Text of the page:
Velvet Goldmine
Drama, Music
IMDB rating:
Todd Haynes
Christian Bale as Arthur Stuart
Mairead McKinley as Wilde Housemaid (as Maraid McKinley)
Micko Westmoreland as Jack Fairy
Damian Suchet as BBC Reporter
Luke Morgan Oliver as Oscar Wilde, 8
Wash Westmoreland as Young Man
Janet McTeer as Female Narrator (voice)
Osheen Jones as Jack Fairy, 7
Emily Woof as Shannon
Eddie Izzard as Jerry Devine
Michael Feast as Cecil
Jonathan Rhys Meyers as Brian Slade
Ewan McGregor as Curt Wild
Toni Collette as Mandy Slade
Storyline: 1971: Glamrock explodes all over the world and challenges the seriousness within the flower power generation by means of glitter and brutal music. Brian Slade, a young rock star, inspires numerous teenage boys and girls to paint their nails and explore their own sexuality. In the end Slade destroys himself. Unable to escape the role he created for himself, he plots his own murder. When his fans discover that the murder is not real, his star falls and he is forgotten about. 1984: Arthur, a journalist working for a New York newspaper, gets assigned the story about the fake murder of Brian Slade. When Arthur was young and growing up in Manchester, he was more than a fan of Slade. Reluctantly he accepts the assignment and starts to investigate what happened to his old glamrock hero.
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I went to the premier at the New York Film Festival last week and all I can say is one word: amazing. This film is a pure, sublime trip of an experience with brilliant music that literally makes you rise from your seat and dance. Granted, the actors do not chew up the scenery--the scenery chews up the scenery--yet this doesn't detract from the strong performances from all of the key players involved. The arc of the narrative is somewhat complex--but refreshingly so as the concentric plots and characters interwoven create a unique tapestry of sound and beauty, the likes of which have never been committed to a fall release/art movie before (or any movie in general for that matter).

Unfortunately some people will be turned off by the profound gay content (as demonstrated by the other reviews on this site)-- but then again some people will always be turned off by anything that deals bluntly with alternate sexuality.

Anyone who is a fan of movies and music will be moved by this film on some level--it is empirically fascinating and not elitist in its intellectualism or ideas in the least bit--in fact it works on a pristine visceral level, where the images and sounds not only provide a running commentary on protean identity, but also fetishize and celebrate self-empowerment through baroque posturing and charade--the point being, paradoxically, that we never know our icons (whomever they may be) even though they ultimately help us come to understand ourselves and our place in the world.
Practice your T-Rex moves!
This is a very polarizing movie. I'm sure that everyone who sees it will either love it or hate it. Of course, I liked it. While I never got into the glam scene (too young), I like some of the music that came out of it. It was a beautifully directed film with numerous subplots that actually worked with each other. Done in a sort of 'cut-up' style, it may lose some people. The homosexual aspects may bother others. If so, wake up! This is the nineties, and it's a film about the seventies. Overall, I think it's quite well done.
Rocky Horror Part Three.
Obviously a great film, but patience IS needed for VELVET to prove it's worth. A return to an "epic" style, thought to have died during the last few decades - think CALIGULA or DAWN OF THE DEAD; "event" movies. Minor Flaws: negates the bubblegum hooks of Sweet, Bay City Rollers & nascent Abba in favour of pretentious Bowie, Bolan, Pop (Placebo DO try their best) & Ewan looks more Cobain than "Wild"; 'though one couldn't imagine puritanical "grunge" bores exposing a penis. Eventually, Christian Bale carries the unwieldly format, raising expectations for AMERICAN PSYCHO. Is this the ROCKY HORROR of the '90s??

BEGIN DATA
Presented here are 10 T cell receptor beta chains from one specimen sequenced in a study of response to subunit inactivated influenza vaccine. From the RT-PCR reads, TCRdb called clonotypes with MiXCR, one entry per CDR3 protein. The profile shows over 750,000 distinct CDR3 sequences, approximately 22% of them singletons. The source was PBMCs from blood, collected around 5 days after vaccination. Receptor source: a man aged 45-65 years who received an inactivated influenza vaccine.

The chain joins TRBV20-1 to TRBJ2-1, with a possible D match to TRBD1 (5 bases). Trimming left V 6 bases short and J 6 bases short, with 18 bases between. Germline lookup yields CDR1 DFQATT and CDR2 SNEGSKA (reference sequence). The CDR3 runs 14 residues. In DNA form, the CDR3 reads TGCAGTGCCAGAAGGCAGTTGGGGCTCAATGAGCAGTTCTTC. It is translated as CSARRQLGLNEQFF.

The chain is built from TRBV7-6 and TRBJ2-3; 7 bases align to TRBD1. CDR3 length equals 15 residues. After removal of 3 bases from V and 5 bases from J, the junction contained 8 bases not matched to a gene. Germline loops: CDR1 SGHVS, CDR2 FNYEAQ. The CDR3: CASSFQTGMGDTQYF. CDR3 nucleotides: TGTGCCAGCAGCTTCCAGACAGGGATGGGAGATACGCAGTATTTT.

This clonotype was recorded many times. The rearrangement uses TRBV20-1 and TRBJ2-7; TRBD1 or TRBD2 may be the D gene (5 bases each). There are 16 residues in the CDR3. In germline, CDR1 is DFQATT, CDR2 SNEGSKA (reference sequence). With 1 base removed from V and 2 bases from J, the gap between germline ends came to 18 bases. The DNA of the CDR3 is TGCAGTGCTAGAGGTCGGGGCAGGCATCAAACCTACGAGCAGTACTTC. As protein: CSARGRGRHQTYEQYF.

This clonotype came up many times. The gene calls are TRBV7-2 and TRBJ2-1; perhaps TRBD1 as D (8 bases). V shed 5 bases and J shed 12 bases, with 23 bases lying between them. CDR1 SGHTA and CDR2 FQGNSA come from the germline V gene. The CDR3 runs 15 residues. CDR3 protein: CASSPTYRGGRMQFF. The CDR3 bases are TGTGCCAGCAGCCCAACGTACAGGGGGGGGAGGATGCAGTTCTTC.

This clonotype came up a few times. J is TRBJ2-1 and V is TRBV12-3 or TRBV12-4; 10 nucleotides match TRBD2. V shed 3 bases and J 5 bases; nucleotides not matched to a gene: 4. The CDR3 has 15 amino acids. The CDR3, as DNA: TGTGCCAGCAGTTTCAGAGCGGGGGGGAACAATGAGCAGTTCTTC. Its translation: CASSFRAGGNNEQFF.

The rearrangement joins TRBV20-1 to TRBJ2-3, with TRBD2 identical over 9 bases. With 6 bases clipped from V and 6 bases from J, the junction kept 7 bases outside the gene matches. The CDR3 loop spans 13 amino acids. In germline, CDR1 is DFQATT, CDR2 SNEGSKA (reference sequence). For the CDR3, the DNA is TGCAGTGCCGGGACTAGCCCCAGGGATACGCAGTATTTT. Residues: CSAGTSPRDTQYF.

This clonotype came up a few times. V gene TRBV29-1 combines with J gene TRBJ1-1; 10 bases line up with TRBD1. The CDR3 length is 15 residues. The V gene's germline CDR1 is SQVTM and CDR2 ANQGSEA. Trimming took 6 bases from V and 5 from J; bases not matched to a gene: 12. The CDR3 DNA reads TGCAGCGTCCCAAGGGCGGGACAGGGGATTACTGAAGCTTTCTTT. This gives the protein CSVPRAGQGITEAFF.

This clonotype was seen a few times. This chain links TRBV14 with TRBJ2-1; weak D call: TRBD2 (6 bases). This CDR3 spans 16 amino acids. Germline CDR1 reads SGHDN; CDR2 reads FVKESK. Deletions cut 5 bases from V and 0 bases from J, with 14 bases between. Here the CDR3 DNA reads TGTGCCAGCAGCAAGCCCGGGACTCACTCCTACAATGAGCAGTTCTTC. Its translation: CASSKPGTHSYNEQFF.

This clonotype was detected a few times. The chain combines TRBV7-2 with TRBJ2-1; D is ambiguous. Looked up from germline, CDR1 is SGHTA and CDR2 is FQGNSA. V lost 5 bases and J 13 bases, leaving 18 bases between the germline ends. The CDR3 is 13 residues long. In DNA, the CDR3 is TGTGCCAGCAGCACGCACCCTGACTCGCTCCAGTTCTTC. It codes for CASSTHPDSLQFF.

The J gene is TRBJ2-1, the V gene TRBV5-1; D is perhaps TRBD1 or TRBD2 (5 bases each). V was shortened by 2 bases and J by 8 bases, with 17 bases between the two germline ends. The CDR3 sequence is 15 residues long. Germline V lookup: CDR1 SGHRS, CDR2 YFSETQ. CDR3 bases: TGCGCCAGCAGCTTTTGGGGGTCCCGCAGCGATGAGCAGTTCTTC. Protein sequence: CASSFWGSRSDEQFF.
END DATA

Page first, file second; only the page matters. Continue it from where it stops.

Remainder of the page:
A goldmine of memories
Bales portrayal of the voyeuristic journalist for me made this movie. It was like reliving a bit of my past. In Houston we had a section of town called Montrose that I hung out in 71 thru 73. Everyone talks about the music taken to the UK from America but no one tells of the music we heard from the UK brought over by students, teachers, and service men. All this was going on and we loved it. Listening to them all, T Rex, David Bowie, and already here, Iggy Pop, Alice Cooper....., so many to list and the concerts. Had seen so many but not all, one of those was Lou Reed, blew me away. Hung around in gay bars with everyone known to man, or woman. This movie reminds me of a brief time when we were allowed to hang out with the fabulous people.
An amazing and amazingly effective and affecting piece of cinema. This is entirely due to the generosity and courage with which Haynes shapes his highly idiosyncratic and personal approach to his art by exploiting all that is revealed in the sharpest rays of his flourescent psyche. For all its flamboyance, this is a film of great subtlety and high wit, not a dish for all palates. Todd Haynes knows exactly what he's doing but it takes a smart audience to keep up with him.

I give it a nine point five out of ten. Smashing, altogether smashing.
yummy, yummy, yummy, I've got love in my tummy
Some of you seem to have missed the point. The movie is hysterical; I haven't laughed that hard since I saw "Happiness" a few weeks ago. If you are a self proclaimed glam-geek, then you'll probably not be able to let go and really enjoy the movies multiple strengths, but for the rest of us it was an all out nostalgic love fest. And the Citizen Kane angle is so enjoyable. I rated this movie very highly, mostly because there is a genuine aesthetic at work, an aesthetic Todd does not compromise at any point. High praise indeed. Besides, how often do you get to see smart, loving tributes to sexual excess?
Smart...Very Smart
For me, the most compelling of the story's characters is Arthur. The fact that--as "The Onion" pointed out--in the investigation of Brian Slade's career we learn more about Arthur than about Slade is a fresh innovation to the tried-and-true "Citizen Cane" formula. The debate over the culmination of his hero-worship relationship with Curt Wild will reign in my head for many a year.